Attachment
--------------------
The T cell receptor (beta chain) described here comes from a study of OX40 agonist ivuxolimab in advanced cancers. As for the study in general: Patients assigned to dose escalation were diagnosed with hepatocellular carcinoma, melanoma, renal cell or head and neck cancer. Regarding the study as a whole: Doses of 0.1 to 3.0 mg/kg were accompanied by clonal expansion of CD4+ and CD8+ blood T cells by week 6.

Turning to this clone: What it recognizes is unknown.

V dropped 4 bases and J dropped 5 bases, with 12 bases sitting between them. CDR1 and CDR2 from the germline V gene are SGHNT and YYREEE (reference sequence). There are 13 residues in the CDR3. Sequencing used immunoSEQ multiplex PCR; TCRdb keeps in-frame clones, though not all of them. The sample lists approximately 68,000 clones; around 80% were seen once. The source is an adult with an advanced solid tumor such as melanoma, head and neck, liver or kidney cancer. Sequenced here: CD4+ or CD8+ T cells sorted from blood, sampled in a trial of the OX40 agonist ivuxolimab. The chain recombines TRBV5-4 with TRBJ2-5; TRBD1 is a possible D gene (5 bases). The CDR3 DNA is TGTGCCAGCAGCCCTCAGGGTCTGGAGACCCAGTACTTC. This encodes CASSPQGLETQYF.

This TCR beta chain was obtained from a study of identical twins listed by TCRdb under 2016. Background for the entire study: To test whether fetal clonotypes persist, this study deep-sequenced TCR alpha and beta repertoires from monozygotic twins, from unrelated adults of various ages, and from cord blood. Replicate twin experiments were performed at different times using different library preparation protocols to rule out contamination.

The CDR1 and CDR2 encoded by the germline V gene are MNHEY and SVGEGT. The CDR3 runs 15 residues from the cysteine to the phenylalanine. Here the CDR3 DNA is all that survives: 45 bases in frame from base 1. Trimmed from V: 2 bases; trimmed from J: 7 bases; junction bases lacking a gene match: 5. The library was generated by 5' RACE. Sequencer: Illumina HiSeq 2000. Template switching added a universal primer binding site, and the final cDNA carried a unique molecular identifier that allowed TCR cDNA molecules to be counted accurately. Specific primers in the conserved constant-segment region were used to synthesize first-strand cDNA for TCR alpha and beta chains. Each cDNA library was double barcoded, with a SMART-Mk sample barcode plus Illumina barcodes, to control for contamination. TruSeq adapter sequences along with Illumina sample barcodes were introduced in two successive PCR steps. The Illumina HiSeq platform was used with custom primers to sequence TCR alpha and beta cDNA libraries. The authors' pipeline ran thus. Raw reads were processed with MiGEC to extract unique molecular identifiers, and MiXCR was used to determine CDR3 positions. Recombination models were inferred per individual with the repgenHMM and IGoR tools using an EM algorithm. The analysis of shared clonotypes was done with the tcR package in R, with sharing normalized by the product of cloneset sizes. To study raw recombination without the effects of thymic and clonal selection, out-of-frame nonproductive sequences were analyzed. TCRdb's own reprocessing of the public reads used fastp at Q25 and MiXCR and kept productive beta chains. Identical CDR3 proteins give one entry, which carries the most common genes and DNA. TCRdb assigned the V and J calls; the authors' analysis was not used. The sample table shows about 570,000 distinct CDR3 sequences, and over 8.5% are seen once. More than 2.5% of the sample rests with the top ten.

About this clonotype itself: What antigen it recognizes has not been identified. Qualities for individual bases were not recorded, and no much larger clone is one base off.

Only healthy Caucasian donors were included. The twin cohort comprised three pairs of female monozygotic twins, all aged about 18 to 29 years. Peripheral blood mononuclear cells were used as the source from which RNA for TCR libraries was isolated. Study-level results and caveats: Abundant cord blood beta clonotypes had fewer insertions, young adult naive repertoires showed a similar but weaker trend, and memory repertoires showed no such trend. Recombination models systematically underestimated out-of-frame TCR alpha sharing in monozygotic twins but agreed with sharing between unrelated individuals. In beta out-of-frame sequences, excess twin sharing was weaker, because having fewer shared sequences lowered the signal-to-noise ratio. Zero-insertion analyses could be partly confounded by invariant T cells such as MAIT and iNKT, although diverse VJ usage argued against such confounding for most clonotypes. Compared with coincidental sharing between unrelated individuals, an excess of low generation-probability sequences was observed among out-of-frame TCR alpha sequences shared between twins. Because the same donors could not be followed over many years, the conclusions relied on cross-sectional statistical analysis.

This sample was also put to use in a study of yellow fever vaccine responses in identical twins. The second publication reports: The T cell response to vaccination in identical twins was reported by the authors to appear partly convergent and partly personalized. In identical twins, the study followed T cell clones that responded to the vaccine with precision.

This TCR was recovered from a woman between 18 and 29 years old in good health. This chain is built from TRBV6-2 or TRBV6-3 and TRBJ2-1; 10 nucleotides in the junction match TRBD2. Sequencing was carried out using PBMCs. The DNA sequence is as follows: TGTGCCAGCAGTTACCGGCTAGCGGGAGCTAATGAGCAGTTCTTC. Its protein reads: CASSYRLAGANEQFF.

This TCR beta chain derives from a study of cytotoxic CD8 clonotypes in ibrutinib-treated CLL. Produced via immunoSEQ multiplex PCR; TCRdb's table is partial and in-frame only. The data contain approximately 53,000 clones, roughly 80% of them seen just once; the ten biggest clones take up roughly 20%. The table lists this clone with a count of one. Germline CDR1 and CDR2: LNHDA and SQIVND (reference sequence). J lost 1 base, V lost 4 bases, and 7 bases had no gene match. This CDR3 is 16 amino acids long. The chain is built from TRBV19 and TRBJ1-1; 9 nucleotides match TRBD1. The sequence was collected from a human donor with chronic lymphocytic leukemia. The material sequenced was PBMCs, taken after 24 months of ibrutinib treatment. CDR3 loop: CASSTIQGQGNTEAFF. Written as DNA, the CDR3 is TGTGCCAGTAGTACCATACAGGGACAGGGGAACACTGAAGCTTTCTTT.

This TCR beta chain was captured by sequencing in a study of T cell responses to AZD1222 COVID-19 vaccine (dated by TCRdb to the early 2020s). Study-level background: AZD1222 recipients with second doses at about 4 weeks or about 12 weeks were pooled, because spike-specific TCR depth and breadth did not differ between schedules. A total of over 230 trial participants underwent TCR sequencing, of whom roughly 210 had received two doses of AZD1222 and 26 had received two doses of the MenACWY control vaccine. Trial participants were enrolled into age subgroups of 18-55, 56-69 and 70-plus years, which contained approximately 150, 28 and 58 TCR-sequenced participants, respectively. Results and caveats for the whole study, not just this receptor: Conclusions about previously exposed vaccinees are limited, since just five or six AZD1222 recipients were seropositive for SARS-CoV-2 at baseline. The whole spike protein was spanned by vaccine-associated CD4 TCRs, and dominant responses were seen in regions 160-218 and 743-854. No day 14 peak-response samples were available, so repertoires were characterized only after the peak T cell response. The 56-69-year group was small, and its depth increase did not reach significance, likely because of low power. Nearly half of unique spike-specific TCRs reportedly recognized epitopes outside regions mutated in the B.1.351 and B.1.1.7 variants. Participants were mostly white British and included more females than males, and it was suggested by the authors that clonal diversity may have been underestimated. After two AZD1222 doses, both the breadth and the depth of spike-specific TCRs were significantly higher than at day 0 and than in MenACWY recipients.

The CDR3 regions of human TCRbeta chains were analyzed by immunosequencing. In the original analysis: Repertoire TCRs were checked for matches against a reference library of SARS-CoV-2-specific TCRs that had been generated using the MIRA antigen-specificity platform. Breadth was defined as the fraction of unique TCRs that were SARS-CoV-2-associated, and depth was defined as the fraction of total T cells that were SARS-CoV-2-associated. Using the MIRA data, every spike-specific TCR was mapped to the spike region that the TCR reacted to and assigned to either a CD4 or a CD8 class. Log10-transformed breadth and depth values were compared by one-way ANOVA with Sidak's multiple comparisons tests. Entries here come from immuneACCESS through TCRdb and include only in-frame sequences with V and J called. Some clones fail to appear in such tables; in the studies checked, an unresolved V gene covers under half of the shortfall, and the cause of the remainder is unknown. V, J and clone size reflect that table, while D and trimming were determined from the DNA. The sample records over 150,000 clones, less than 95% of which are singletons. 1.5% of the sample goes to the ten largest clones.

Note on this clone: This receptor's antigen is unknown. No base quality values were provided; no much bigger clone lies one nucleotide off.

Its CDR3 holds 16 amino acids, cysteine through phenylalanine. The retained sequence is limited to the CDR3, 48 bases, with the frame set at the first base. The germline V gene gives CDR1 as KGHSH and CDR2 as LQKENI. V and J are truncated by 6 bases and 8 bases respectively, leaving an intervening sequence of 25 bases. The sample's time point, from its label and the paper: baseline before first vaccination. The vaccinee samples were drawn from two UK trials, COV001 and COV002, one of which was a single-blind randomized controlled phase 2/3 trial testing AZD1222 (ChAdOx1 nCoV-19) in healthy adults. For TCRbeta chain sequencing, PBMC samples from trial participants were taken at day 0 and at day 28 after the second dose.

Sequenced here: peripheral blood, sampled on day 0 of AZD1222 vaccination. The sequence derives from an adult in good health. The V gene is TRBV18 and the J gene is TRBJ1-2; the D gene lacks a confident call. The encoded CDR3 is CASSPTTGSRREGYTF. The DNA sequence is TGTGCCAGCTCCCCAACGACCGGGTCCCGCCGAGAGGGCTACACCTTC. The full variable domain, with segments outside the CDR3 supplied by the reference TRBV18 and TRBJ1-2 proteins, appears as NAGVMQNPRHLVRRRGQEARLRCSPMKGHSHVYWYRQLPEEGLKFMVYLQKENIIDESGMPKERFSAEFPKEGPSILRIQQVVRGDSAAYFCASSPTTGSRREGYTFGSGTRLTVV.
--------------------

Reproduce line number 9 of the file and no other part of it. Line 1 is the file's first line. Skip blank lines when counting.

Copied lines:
This TCR was recovered from a woman between 18 and 29 years old in good health. This chain is built from TRBV6-2 or TRBV6-3 and TRBJ2-1; 10 nucleotides in the junction match TRBD2. Sequencing was carried out using PBMCs. The DNA sequence is as follows: TGTGCCAGCAGTTACCGGCTAGCGGGAGCTAATGAGCAGTTCTTC. Its protein reads: CASSYRLAGANEQFF.